Like most children, I visited my dad at work a few times. He worked at the general post office in Manhattan. You know, zip code 10001. There were no computers, no monitors, no fax machines, no printers. Just typewriters, adding machines, and rotary telephones. My dad wore a pocket protector filled with pens and pencils. There were no bright colors; everything was drab ... except for the white shirts.
Management was conducted by discipline, by attendance, by various output metrics, and of course, by walking around.
Who, at that time, could have envisioned the business environment of the modern world? And what gives me the crystal ball to do the same thing now and predict the business world of the future? A career in high-tech, plus I'm a Silicon Valley management consultant-type who likes to think about this stuff and occasionally gets a look at what's coming.
But you wouldn't believe what business will be like in the future. It's really, really weird stuff. Check it out:
Five Predictions for the Business Environment of Tomorrow
- Democratic management. I may not like it, and I certainly don't think it makes sense, but our increasingly litigious, politically correct, and entitlement-based culture will bring us closer to democratic management where employees have a say in decisions. How will it work? I have no idea, but technology will make it manageable and provide individuals with information to make informed choices. Ayn Rand will turn in her grave.
- Flat organizations. Again, I may not like it, but I can see it coming like a freight train. The Internet, social networking, and Gen-Y will together result in flatter organizational structures than any management consultant would have thought possible. How will it work? Again, I have no idea, but it's coming and it's certainly going to be challenging.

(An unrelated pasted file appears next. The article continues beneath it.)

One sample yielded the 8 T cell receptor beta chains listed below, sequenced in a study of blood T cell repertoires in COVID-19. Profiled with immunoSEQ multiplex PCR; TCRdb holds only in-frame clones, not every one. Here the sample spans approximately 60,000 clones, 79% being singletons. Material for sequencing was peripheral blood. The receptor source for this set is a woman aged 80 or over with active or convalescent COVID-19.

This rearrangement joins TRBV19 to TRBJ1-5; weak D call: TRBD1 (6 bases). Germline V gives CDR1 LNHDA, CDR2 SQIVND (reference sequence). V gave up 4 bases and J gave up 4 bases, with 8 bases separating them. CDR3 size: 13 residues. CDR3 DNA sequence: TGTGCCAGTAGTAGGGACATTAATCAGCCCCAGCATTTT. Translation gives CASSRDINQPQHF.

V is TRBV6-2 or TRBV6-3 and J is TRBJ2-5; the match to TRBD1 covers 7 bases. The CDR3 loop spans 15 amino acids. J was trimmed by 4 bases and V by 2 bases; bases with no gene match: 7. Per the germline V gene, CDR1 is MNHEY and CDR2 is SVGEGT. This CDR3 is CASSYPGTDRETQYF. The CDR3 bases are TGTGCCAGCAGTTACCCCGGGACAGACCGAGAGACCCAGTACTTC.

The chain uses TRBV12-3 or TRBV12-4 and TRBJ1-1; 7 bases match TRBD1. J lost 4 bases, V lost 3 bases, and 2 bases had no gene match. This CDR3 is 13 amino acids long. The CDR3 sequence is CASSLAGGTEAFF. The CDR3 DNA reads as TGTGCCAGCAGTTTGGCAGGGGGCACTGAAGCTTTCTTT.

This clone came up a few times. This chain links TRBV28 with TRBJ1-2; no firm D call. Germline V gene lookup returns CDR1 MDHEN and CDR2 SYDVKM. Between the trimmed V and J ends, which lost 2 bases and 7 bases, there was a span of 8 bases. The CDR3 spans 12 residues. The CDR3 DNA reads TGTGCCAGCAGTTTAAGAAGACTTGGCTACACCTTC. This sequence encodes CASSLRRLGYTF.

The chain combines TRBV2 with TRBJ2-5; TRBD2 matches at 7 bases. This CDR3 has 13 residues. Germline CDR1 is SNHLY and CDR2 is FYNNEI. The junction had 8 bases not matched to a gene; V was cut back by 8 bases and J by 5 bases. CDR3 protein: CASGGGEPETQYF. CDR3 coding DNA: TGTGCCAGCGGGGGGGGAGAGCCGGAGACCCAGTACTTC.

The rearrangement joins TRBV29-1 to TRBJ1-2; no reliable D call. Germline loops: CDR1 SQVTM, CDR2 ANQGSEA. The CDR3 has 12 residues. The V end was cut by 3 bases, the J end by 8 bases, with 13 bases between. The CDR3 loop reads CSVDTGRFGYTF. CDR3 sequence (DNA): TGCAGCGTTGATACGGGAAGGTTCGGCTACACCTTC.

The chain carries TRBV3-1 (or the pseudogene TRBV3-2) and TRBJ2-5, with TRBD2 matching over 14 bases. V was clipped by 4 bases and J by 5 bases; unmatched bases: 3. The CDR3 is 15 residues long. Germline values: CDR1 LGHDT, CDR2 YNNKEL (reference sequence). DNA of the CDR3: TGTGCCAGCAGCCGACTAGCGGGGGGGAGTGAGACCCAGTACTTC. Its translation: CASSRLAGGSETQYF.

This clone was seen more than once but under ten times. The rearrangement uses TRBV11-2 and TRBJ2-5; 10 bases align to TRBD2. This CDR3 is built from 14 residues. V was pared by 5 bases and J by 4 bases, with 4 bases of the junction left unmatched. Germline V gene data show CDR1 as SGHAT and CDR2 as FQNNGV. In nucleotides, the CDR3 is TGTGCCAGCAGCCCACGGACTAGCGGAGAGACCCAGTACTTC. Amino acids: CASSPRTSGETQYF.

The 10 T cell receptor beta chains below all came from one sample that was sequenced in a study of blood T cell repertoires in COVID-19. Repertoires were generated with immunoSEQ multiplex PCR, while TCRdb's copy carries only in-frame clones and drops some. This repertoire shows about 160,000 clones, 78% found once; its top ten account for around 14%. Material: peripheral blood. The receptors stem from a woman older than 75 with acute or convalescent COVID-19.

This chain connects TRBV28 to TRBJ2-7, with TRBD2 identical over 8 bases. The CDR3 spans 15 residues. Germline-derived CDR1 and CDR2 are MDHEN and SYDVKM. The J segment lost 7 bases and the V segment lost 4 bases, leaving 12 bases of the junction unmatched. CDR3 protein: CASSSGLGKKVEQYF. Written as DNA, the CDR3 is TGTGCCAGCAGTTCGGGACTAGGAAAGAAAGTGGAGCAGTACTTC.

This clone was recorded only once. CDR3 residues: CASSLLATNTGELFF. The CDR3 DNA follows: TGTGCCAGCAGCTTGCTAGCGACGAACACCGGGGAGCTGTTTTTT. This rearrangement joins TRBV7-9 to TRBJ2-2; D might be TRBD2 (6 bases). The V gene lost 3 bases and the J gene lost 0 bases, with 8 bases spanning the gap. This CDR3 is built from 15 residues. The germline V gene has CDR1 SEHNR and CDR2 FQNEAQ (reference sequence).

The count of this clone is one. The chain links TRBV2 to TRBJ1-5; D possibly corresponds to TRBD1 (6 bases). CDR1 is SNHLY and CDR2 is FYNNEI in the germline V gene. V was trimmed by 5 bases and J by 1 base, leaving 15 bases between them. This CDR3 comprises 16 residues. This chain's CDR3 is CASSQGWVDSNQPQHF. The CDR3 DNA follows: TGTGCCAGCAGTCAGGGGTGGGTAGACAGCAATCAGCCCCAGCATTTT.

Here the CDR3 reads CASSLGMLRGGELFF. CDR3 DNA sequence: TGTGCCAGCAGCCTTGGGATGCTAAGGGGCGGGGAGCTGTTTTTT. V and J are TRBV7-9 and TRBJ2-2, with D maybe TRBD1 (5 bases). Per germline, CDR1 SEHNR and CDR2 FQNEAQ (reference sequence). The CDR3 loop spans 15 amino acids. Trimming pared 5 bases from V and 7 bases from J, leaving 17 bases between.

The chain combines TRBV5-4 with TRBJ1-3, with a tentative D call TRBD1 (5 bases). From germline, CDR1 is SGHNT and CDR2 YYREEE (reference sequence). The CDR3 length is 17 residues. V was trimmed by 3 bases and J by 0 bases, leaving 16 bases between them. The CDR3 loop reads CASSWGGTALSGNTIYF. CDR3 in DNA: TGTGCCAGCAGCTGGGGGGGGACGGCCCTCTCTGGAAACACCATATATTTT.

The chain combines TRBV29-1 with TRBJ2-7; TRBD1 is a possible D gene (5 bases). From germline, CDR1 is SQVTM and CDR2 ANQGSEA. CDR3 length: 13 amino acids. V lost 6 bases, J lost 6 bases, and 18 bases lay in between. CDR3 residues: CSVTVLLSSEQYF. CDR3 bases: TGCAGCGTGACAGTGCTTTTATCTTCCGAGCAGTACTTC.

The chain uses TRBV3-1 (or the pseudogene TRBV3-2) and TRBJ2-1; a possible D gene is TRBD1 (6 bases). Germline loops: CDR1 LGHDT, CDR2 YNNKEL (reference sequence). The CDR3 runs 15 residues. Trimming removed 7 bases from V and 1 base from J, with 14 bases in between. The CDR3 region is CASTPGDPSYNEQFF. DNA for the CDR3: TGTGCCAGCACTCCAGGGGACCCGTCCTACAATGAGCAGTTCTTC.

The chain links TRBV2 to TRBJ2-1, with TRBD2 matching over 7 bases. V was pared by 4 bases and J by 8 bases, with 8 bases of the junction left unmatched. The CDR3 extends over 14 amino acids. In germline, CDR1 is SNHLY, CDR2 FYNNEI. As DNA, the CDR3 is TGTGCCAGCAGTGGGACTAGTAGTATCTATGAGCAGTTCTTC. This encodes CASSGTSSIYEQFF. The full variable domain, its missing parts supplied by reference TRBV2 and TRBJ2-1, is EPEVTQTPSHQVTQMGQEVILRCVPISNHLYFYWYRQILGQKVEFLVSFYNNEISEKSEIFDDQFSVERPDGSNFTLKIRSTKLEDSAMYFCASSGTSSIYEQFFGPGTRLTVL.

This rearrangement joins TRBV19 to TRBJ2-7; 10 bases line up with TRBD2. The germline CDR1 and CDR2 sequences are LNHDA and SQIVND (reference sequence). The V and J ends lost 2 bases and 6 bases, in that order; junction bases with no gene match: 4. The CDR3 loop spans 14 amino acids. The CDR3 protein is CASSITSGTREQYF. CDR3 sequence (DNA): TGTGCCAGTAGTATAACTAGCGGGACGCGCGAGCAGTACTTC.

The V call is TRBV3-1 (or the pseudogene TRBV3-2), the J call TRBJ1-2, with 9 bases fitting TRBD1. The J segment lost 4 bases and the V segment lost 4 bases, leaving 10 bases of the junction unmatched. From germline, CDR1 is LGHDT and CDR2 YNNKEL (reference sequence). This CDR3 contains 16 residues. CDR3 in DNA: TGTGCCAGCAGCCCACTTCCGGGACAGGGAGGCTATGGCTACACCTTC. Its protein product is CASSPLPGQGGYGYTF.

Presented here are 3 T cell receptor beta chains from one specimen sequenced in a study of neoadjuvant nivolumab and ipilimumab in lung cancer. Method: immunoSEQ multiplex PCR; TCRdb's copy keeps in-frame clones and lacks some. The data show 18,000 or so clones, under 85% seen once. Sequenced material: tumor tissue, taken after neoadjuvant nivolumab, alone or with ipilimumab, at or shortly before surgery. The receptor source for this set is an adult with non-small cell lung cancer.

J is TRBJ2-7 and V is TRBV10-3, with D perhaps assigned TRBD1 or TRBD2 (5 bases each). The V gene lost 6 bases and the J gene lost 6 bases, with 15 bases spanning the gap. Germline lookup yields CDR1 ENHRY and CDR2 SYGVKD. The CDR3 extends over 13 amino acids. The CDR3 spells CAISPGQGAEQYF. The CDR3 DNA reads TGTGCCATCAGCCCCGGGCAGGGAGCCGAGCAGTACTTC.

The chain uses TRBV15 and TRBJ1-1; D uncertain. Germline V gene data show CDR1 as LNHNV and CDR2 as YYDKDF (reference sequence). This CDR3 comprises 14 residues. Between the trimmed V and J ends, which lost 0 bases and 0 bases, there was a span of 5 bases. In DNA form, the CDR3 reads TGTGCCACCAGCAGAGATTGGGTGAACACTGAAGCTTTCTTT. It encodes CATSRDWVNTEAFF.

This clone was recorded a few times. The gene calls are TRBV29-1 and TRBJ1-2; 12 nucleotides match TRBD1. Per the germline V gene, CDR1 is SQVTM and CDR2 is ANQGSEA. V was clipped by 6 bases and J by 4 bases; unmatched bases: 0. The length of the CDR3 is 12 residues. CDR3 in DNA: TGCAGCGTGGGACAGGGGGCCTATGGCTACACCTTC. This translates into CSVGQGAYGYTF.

- No computing. The human-computer interface will all but disappear. No computers, no faxes, no printers, no keyboards, no 2D monitors, no white boards. Everything will be 3D, virtual reality, voice recognition and synthesis. Walls will be combo active-touch displays, media boards, and advertisements. Searches will use intelligent agents, not algorithms like today's searches. Robotics and sensors will be integrated into everything.
- No business travel. 3D virtual reality meetings will all but eliminate business travel. There'll be no snail mail. The postal service will be privatized and compete directly with FedEx and UPS, but only for shipping; mailing documents will be unnecessary. Beaming technology could change everything, if and when. People will have cyber-implants for telecommunications and video display.
- New look and feel: invisibility cloaking. My dad's workplace was drab; many companies wore uniforms. Soon we'll see the peak of mass differentiation - no two people or office environments will look the same. But then, nanotechnology will change the look and feel of everything. Colors and textures will be unrecognizable by today's standards. Invisibility cloaking will enable things to disappear, while virtual reality will make things out of nothing.